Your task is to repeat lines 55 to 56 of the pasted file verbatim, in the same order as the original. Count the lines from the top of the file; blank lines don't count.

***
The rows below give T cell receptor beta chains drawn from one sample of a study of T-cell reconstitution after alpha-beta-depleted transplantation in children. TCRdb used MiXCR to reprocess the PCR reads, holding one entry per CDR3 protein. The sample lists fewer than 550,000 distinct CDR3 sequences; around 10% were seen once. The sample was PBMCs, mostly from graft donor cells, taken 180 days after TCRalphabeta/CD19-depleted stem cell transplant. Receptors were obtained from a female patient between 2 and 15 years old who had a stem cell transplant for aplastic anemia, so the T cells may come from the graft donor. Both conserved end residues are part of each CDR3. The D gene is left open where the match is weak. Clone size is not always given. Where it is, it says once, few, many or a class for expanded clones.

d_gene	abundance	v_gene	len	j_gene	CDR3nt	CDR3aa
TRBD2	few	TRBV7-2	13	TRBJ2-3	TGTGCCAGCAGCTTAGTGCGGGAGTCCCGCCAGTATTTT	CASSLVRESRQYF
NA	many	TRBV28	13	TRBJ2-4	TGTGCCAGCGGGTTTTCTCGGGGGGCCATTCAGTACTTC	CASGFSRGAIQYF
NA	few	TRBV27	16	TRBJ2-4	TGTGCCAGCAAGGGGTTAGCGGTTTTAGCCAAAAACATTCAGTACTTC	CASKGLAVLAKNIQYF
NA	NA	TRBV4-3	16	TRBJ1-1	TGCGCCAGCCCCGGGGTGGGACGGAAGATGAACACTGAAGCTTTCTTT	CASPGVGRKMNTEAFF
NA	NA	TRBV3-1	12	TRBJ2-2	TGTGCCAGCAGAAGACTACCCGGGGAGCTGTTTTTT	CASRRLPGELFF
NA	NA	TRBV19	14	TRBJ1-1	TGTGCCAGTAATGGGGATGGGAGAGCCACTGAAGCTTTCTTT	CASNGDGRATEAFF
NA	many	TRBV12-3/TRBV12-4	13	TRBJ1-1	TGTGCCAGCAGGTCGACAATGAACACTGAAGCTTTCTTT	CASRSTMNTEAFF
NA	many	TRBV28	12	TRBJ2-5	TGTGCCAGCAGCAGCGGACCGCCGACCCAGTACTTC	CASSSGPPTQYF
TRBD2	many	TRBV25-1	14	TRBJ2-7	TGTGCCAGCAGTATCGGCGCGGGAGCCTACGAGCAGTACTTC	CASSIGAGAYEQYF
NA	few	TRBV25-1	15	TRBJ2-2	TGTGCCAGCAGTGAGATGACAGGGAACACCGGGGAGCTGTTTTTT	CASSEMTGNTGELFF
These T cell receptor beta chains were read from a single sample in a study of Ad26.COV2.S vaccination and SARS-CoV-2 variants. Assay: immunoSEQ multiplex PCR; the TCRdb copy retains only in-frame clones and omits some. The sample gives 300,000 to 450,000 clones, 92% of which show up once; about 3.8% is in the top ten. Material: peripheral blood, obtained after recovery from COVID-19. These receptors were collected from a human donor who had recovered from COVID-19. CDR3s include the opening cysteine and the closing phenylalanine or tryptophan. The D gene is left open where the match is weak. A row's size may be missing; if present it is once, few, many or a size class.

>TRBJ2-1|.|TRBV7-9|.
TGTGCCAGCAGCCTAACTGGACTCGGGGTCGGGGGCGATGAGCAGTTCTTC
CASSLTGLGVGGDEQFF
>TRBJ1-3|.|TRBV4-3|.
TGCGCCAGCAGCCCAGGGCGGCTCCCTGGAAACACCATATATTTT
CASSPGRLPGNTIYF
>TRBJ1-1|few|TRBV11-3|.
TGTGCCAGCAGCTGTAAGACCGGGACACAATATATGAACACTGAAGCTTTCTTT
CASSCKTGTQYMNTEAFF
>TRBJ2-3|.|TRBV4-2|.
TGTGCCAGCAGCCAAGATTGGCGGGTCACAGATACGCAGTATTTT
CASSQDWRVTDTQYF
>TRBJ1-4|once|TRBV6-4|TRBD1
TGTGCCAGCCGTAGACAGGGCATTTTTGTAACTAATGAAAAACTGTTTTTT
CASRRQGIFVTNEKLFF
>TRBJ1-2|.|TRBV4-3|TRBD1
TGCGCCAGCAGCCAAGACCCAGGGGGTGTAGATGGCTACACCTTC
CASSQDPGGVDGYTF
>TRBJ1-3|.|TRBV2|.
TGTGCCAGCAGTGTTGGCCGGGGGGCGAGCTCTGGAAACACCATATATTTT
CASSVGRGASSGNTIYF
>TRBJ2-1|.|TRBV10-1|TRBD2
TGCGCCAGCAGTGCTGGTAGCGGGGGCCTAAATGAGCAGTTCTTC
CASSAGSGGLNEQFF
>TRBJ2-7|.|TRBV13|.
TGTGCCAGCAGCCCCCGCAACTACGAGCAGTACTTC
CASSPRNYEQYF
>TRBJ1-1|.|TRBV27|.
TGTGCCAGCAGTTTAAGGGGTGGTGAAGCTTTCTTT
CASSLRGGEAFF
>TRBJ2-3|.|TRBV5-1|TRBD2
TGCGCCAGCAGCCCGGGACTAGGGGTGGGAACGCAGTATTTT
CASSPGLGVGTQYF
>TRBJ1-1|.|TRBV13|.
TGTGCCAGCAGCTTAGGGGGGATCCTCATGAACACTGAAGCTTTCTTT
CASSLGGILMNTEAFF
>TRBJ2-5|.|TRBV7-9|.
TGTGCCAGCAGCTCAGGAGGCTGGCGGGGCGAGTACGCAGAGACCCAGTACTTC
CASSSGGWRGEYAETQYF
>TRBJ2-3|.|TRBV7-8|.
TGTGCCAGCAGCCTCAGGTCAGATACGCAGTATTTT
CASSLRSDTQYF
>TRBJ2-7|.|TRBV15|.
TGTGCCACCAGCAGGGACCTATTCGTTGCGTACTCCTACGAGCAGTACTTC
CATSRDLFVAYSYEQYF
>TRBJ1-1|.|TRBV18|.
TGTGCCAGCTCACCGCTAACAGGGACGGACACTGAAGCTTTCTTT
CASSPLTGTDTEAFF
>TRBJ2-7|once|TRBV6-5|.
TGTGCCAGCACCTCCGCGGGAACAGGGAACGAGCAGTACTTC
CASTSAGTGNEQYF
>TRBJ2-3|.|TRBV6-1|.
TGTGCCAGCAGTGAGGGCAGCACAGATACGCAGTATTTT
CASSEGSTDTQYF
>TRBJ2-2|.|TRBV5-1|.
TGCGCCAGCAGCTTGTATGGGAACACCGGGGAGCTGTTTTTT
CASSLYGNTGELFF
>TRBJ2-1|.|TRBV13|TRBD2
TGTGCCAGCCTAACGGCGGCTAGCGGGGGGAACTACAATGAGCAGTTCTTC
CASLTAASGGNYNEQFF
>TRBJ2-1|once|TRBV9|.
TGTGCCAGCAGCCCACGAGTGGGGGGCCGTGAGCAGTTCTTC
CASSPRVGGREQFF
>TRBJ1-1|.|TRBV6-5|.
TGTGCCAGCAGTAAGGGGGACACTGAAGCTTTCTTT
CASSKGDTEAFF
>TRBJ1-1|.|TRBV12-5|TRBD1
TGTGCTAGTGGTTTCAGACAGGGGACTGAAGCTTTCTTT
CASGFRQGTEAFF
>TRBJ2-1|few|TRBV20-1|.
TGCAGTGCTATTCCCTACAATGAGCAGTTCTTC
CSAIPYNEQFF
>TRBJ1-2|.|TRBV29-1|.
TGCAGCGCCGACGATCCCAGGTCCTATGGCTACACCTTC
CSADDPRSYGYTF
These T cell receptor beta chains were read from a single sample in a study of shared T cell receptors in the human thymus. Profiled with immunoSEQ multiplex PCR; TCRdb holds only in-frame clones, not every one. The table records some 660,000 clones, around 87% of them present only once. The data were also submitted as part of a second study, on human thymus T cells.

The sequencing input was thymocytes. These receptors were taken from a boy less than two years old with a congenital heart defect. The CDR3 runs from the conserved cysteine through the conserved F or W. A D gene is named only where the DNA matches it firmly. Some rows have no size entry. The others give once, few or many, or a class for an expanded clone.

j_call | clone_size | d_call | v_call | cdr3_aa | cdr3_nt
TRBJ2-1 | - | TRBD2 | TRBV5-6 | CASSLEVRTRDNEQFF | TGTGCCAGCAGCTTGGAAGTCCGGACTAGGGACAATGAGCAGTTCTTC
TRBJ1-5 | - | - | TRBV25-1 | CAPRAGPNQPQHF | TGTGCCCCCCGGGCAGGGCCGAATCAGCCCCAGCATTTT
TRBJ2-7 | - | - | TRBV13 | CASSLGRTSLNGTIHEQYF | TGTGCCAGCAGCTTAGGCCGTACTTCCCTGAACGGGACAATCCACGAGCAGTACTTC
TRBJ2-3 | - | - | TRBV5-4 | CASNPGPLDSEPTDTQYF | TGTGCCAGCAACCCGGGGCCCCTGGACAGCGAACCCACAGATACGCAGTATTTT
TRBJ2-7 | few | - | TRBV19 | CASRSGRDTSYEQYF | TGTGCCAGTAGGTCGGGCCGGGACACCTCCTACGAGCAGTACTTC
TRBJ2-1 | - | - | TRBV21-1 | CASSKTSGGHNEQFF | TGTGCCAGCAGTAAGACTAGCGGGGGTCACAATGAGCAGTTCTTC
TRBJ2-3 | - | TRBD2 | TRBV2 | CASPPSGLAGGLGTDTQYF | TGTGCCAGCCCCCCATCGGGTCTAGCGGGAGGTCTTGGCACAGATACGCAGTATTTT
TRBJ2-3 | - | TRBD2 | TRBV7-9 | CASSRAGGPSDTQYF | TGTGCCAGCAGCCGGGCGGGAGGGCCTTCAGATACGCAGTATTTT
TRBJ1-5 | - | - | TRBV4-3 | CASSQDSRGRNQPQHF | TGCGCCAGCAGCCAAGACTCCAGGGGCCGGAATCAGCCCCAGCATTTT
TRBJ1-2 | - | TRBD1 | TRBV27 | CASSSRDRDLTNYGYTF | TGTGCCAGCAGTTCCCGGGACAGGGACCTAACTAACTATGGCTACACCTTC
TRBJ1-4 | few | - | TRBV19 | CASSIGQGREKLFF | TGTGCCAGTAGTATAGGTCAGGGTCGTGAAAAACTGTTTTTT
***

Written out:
CASSLRSDTQYF
>TRBJ2-7|.|TRBV15|.